J.P. Donleavy – Acclaimed Auther Dies At 91 – Ian Hendry Starred As Dangerfield In The BBC TV Film Version Of ‘The Ginger Man’ In 1962

Picture above: The novelist and playwright J. P. Donleavy at Levington Park, the County Westmeath, Ireland, estate where he had lived since the 1970s. Credit Kenneth O Halloran

J.P. Donleavy’s acclaimed debut novel, The Ginger Man, was first produced as a stage version in London’s West End in 1959. The first – and only – film version of it was made in 1962, with Ian Hendry in his first role after leaving The Avengers, playing the part of Sebastian Dangerfield.

In this article, we look back on the life and career of J.P. Donleavy and the BBC TV film version of The Ginger Man.


J.P. Donleavy, Acclaimed Author of ‘The Ginger Man,’ Dies at 91


Source: New York Times article, dated 13th September 2017.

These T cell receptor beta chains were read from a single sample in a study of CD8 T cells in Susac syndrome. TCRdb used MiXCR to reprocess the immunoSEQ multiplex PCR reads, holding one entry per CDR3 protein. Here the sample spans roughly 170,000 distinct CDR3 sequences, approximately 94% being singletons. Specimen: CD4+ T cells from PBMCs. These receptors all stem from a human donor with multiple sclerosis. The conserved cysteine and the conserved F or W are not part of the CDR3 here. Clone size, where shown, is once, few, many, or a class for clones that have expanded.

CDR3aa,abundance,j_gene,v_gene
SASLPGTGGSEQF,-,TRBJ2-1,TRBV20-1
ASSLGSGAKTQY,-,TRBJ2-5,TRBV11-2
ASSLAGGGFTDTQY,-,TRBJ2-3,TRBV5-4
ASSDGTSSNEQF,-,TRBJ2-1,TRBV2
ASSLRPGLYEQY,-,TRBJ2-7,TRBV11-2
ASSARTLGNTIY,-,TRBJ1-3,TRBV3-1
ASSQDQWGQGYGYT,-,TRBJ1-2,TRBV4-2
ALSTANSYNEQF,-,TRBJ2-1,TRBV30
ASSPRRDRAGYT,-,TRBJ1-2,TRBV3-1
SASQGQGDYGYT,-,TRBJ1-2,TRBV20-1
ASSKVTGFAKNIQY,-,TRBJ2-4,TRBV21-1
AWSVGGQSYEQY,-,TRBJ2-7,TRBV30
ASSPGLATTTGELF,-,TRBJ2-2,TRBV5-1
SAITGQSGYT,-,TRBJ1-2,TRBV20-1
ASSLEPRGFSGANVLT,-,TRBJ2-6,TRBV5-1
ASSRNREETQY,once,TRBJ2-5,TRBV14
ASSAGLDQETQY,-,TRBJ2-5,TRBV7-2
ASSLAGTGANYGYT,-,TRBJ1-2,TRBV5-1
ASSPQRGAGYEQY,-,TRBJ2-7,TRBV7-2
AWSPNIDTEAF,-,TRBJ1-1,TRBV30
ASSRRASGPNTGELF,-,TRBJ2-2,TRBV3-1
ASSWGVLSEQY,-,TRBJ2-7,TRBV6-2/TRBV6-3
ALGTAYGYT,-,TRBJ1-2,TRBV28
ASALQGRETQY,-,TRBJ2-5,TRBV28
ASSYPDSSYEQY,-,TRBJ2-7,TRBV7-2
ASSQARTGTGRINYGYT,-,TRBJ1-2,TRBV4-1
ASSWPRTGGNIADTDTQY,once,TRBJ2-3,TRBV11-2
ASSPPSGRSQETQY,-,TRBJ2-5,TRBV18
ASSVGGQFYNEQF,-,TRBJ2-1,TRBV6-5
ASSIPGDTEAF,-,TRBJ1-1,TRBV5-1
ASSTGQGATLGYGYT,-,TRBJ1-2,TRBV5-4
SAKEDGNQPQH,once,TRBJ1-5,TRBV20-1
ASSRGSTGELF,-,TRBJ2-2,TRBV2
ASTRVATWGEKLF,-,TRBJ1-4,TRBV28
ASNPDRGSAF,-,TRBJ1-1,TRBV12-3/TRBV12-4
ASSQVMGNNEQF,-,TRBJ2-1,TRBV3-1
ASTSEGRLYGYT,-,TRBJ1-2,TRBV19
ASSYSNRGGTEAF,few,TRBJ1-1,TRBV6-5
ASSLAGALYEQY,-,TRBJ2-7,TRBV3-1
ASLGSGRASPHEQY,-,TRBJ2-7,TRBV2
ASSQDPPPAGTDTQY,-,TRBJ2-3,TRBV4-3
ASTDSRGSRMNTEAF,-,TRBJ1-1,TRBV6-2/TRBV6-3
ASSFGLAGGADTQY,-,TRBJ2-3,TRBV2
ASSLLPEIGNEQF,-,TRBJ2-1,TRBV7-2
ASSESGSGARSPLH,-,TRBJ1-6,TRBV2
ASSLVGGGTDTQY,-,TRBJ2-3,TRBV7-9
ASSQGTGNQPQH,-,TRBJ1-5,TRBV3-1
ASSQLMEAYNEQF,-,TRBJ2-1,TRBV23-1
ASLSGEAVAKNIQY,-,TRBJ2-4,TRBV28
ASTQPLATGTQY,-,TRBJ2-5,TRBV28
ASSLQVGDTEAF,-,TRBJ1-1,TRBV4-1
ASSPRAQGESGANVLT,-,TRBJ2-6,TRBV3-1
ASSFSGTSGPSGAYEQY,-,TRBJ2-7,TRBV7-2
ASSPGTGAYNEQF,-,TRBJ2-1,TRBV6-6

J. P. Donleavy, the expatriate American author whose 1955 novel “The Ginger Man” shook up the literary world with its combination of sexual frankness and outrageous humor, died on Monday at a hospital near his home in Mullingar, County Westmeath, Ireland. He was 91. His sister, Mary Rita Donleavy, said the cause was a stroke.

Mr. Donleavy had considerable trouble finding a publisher for “The Ginger Man,” his bawdily adventurous story of 1940s university life in Dublin, which he described to The New York Times in 2000 as “celebratory, boisterous and resolutely careless mayhem.”

The playwright Brendan Behan, a friend, suggested that Mr. Donleavy send the manuscript to Olympia Press in Paris. This worked out well, in that Olympia accepted the book, and not well, in that it was published as part of the Traveler’s Companion series, which was known for erotica.

“That was basically the end of my career,” Mr. Donleavy told The Times. “I was ‘a dirty book writer’ out of Paris.” In fact, he went on to write many other successful novels.